That feeling was better than anything. I remember the orange lighting on the band and the silhouettes of my fellow concert goers pushing against me. I can still feel it, my stomach gets the same butterflies.

I miss live music so much!

Greatest Hits, Remo Drive (2017)

I was OB-SESSED with Greatest Hits. The sound of the record as a whole broke my brain. Every element came together perfectly. Up until this record I don’t think I’d ever fallen in love with a band for their sound. 2017 was a blur of music because this album occupied my entire focus. There were days where I would listen to nothing else. 

I wanted to know everything Remo Drive did to achieve their sound, going as far as learning the songs on guitar myself. Others must’ve felt the same as I did because guitar tabs were available immediately. The shapes of the chords and the time shifts were challenging. I became a better guitarist learning these songs. Playing them gave me a brand-new connection to this album. 

A Small Story of “Badassery”: I was able to get my record signed at the show when I saw Remo Drive. I dragged my friend Austen from Manhattan (Kansas) to Kansas City to see them. At the show there was a dude crowd-killing in the mosh pit. If you’ve ever heard Remo Drive you know this is completely uncalled for. I got in his face and told him to stop once or twice, but he continued. I must’ve pissed him off by telling him to “stop being a dick”, so he took a running start at me and knocked me into the front row. This is at least how Austen tells it to me. I thought somebody accidentally fell into me. Austen apparently pulled the guy out of the venue with the bouncer and threw him out. It wasn’t until after the show that Austen told me how he had stuck up for me. What a guy!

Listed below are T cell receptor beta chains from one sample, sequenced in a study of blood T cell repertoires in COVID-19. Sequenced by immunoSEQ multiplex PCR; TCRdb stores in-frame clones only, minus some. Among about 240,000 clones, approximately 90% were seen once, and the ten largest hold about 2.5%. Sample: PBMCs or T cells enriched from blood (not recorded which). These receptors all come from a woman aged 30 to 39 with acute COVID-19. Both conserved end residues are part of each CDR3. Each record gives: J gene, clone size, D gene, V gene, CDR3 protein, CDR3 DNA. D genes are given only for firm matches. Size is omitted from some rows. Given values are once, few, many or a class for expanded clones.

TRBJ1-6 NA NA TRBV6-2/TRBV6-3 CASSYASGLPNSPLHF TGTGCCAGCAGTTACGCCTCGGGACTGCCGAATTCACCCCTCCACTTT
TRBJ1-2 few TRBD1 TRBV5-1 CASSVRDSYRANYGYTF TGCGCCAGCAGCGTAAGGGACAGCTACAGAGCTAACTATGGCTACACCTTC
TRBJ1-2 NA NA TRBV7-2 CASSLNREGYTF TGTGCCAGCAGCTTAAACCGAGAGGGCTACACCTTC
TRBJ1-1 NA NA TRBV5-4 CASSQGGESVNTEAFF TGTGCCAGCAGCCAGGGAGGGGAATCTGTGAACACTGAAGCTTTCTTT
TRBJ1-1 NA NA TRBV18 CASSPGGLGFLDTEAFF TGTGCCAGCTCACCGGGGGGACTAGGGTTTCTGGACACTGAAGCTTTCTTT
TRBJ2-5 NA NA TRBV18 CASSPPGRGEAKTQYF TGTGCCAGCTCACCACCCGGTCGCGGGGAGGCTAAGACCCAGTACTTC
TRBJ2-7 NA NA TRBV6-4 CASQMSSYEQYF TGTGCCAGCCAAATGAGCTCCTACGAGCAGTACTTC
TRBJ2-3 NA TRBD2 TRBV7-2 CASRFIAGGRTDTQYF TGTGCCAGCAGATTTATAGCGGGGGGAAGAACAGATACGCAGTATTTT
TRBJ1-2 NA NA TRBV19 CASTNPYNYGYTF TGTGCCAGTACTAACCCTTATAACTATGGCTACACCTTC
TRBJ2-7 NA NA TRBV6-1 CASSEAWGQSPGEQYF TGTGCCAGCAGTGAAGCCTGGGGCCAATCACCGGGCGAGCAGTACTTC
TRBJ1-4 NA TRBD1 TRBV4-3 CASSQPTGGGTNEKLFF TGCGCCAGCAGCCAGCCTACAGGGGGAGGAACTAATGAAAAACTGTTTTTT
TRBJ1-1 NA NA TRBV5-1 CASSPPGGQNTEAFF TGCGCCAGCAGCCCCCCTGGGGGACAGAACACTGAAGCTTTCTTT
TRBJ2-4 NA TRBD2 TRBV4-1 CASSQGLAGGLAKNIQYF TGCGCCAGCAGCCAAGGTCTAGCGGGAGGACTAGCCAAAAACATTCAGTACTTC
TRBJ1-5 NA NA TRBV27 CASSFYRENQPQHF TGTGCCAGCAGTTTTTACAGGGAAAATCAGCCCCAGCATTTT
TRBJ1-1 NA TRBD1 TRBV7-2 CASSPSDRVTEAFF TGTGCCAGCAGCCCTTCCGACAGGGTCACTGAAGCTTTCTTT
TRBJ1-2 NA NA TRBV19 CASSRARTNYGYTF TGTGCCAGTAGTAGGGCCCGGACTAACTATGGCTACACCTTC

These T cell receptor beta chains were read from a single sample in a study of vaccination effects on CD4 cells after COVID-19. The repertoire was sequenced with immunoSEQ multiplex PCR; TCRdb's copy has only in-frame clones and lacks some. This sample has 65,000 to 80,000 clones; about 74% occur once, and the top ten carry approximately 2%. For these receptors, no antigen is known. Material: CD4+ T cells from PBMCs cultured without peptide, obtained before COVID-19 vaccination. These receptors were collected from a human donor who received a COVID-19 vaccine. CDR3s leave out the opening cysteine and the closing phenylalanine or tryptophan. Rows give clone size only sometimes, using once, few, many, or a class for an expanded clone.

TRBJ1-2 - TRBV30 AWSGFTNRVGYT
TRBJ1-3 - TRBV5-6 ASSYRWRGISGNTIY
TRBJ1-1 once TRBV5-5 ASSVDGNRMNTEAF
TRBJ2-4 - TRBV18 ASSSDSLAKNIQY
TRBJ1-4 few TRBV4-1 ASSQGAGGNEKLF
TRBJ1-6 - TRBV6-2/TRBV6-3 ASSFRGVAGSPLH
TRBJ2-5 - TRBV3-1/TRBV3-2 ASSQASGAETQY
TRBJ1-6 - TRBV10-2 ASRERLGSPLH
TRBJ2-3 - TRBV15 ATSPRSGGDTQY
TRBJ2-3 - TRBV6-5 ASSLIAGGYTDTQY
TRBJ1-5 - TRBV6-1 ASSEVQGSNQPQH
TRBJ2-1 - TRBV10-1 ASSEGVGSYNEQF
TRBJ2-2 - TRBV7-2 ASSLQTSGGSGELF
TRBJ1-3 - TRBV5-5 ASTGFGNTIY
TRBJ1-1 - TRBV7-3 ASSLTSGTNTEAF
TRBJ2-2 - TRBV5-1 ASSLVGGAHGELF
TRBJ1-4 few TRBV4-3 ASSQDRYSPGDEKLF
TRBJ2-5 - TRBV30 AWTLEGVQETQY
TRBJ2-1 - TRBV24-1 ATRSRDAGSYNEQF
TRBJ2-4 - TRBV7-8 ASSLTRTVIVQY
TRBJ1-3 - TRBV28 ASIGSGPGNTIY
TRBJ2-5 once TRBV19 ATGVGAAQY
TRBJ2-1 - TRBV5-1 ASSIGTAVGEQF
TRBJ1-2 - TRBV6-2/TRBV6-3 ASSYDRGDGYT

Catch Austen in the first ever episode of LWYL

I hope these stories inspire you to think about the music you own. Having these relics of formative moments in my life mean a lot to me. The fact I can put them on a turntable and hear them make sound is a sweet bonus!

–Edited by Colin Niemer